Author Archive - Matt Lalande
Every month I have the benefit of drafting a quick blog on great employment law topics. A case that I very recently read, which is probably the best employment case I have ever read, catalyzed my interest in drafting a quick primer on the law of just cause. In the case of Barton v. Rona Ontario Inc. (2012 ONSC 3809) the plaintiff Kerry Barton was an assistant store manager at Rona in Barrie. He managed approximately 140 employees. One of the employees was wheelchair bound…
Increasingly, Canadian courts have recognized an in-between class of agents that are not technically employees or not technically independent contractors. Over the past few years, our courts have come up with a hybrid category of agents called “dependent contractors.” These are independent individuals who work so closely with employers, and whose relationship status with their “employer” is so sufficiently long-lasting, as to allow them entitlement for reasonable notice.
The employment relationship is a contractual one whether or not a contract of employment was signed. Contracts can be express or implied contracts, i.e., you agree to work and I agree to pay you. Verbal bargains are nearly always upheld as long as those implied contracts are governed by particular employment standards and obligations established by the common law.
We know that there is no precise method to determine the common-law period of reasonable notice when terminating employees. What has evolved and has been the most quoted case to help with this is the infamous Bardal vs. Globe and Mail. This case tells us that reasonable notice must be decided with reference to each specific case, considering the character of employment, length of service of the servant, the age of the servant and the availability of similar employment, having regard to the experience, training and qualifications of the servant.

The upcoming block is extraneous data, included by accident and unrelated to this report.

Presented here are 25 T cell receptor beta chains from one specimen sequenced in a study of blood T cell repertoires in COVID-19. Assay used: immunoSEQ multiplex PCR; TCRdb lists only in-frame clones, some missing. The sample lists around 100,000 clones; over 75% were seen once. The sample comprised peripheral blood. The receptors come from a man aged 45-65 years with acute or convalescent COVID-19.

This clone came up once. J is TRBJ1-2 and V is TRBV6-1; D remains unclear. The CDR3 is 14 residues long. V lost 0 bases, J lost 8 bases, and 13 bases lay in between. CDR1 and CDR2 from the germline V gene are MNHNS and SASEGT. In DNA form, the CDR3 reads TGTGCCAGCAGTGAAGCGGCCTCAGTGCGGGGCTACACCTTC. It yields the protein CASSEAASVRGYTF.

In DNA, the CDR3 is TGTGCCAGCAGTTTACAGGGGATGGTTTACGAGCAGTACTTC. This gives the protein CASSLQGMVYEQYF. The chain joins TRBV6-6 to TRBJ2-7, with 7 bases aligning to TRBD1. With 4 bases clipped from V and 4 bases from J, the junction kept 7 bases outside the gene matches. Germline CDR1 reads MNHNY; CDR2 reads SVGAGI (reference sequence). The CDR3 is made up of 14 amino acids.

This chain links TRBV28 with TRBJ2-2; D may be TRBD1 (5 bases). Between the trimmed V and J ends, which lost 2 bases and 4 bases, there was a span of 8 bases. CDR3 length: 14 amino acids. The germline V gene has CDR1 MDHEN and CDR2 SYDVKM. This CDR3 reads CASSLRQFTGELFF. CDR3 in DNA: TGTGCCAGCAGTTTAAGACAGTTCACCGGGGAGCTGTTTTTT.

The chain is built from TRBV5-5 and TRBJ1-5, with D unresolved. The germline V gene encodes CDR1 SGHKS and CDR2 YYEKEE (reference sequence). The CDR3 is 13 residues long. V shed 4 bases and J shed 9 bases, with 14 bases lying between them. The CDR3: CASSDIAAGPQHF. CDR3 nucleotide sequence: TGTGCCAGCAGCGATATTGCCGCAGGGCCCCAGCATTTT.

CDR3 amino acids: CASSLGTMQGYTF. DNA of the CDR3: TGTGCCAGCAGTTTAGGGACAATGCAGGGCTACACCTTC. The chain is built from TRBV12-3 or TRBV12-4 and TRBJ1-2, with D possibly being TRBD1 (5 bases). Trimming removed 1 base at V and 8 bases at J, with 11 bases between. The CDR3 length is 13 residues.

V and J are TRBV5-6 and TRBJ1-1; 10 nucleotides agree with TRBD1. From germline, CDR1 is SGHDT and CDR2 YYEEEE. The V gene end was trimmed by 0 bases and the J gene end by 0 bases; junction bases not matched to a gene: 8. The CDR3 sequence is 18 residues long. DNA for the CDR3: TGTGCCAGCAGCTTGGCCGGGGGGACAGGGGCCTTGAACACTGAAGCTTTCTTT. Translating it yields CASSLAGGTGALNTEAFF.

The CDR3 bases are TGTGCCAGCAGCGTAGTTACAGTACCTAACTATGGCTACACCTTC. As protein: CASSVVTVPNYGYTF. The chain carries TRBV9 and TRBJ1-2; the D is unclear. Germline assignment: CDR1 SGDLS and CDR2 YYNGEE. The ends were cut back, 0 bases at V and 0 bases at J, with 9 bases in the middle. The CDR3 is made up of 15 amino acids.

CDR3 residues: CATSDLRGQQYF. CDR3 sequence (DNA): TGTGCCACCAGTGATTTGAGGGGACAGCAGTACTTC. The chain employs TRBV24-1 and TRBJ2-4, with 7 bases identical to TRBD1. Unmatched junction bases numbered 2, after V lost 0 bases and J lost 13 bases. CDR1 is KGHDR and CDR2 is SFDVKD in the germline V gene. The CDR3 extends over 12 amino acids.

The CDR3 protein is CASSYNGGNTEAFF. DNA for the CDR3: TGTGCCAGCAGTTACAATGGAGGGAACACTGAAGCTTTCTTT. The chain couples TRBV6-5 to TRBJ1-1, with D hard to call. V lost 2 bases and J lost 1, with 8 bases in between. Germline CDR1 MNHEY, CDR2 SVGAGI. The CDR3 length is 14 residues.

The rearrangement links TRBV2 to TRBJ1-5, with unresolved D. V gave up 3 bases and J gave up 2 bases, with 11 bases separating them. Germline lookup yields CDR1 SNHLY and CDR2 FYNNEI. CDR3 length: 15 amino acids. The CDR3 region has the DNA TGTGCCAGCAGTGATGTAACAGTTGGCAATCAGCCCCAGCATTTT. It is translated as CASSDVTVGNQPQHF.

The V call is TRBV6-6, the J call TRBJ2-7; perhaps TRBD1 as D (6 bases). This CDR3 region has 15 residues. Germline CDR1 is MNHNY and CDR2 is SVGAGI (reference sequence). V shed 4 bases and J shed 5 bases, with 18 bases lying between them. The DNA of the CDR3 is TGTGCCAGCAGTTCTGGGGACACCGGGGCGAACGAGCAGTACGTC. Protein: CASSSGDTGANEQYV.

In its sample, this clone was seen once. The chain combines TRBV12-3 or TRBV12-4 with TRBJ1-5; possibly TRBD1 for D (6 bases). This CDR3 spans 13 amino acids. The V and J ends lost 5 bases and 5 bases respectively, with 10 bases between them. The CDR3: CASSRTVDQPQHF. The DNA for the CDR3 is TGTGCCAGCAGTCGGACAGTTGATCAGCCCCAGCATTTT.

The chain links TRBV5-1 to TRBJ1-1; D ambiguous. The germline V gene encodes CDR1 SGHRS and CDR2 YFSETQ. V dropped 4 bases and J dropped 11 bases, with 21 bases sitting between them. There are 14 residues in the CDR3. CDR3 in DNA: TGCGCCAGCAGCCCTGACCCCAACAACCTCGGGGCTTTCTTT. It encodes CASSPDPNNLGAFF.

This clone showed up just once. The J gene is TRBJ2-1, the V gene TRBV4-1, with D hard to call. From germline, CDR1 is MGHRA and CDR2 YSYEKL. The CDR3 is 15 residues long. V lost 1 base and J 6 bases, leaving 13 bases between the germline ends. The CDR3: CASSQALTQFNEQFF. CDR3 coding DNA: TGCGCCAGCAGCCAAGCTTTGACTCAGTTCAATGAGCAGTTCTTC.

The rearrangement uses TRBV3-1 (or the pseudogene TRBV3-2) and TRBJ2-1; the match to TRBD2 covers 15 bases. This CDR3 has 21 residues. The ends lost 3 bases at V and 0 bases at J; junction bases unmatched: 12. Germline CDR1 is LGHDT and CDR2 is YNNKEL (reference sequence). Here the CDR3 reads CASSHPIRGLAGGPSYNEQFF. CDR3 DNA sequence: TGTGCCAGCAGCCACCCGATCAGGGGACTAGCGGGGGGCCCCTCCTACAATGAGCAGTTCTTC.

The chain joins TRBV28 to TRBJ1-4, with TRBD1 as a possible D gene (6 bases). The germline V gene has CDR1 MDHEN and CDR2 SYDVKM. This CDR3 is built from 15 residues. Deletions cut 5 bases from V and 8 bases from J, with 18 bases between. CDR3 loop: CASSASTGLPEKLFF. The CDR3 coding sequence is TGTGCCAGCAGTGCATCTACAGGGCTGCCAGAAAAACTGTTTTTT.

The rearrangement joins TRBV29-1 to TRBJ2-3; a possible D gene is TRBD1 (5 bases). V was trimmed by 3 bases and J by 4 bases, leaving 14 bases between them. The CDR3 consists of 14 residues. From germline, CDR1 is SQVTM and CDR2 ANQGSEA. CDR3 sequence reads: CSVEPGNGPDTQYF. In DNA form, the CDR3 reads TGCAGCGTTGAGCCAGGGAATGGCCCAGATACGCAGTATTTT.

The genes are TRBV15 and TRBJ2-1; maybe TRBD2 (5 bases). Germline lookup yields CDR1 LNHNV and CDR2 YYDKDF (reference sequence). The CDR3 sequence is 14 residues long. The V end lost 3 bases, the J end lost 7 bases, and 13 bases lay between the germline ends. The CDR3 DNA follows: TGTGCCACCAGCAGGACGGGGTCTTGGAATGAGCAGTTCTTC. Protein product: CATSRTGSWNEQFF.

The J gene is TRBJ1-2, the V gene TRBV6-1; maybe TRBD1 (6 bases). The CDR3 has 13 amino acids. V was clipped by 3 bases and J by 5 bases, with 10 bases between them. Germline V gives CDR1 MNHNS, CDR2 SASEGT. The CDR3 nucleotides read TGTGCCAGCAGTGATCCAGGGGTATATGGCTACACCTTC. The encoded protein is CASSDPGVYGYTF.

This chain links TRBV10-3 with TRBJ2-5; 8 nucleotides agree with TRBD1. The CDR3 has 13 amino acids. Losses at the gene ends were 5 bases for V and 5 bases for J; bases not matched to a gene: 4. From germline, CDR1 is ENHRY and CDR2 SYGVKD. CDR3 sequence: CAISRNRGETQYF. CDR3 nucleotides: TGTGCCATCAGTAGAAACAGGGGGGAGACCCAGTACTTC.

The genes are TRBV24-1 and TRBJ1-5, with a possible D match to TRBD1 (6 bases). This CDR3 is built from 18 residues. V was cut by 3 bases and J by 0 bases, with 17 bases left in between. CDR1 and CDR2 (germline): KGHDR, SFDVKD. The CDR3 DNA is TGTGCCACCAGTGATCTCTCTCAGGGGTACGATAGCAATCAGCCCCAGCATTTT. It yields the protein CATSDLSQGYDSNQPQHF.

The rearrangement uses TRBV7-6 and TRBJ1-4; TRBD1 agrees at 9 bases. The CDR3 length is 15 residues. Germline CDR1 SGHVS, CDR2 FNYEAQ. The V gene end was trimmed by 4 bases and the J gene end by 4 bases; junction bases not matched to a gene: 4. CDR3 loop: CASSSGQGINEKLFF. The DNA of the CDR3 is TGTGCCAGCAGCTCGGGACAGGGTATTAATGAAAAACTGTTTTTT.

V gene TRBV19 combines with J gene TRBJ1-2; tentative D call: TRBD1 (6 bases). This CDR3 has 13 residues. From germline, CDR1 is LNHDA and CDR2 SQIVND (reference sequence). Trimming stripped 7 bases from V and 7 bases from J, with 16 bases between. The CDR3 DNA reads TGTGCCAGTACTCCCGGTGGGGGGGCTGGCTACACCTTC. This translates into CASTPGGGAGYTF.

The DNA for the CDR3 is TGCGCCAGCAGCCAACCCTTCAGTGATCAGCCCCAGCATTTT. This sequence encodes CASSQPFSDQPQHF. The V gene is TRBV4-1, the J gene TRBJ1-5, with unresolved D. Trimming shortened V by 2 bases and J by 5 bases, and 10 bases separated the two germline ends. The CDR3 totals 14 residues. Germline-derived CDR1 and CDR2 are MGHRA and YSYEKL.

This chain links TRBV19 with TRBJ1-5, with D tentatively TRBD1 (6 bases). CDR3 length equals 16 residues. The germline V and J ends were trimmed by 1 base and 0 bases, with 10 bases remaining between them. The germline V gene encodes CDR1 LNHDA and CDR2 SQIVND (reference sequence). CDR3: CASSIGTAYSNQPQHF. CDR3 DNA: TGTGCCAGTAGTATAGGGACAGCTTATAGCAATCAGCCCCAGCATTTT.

A wrongful dismissal lawsuit can be a potential nightmare for companies no matter what size. Lawsuits carry with them complex claims that are often convoluted and difficult to understand for the non-legal specialist. This blog post will offer a brief overview of the parameters of some of the damages which can be claimed within the context of a wrongful dismissal lawsuit.
Employers should never accept resignations from employees that are upset. It simply casts a “wider net of possible financial exposure” if things turn nasty. In other words, judges or juries probably won’t sympathize with the issue of resignation acceptance if the employee is genuinely and legitimately upset (not because someone misplaced their red stapler).
Last month I was consulted by a woman with respect to a new employment agreement that she wanted reviewed. The employment opportunity presented to her was by a company that had purchased the software company she was currently employed with for the past 19 years. Her salary remained the same, as did the total of her bonus, although the bonus structure was altered to reflect seemingly unattainable goals. While the new bonus structure did in fact reflect the purchasing company’s exact bonus structure with all of its existing employees, this arrangement was originally her main concern.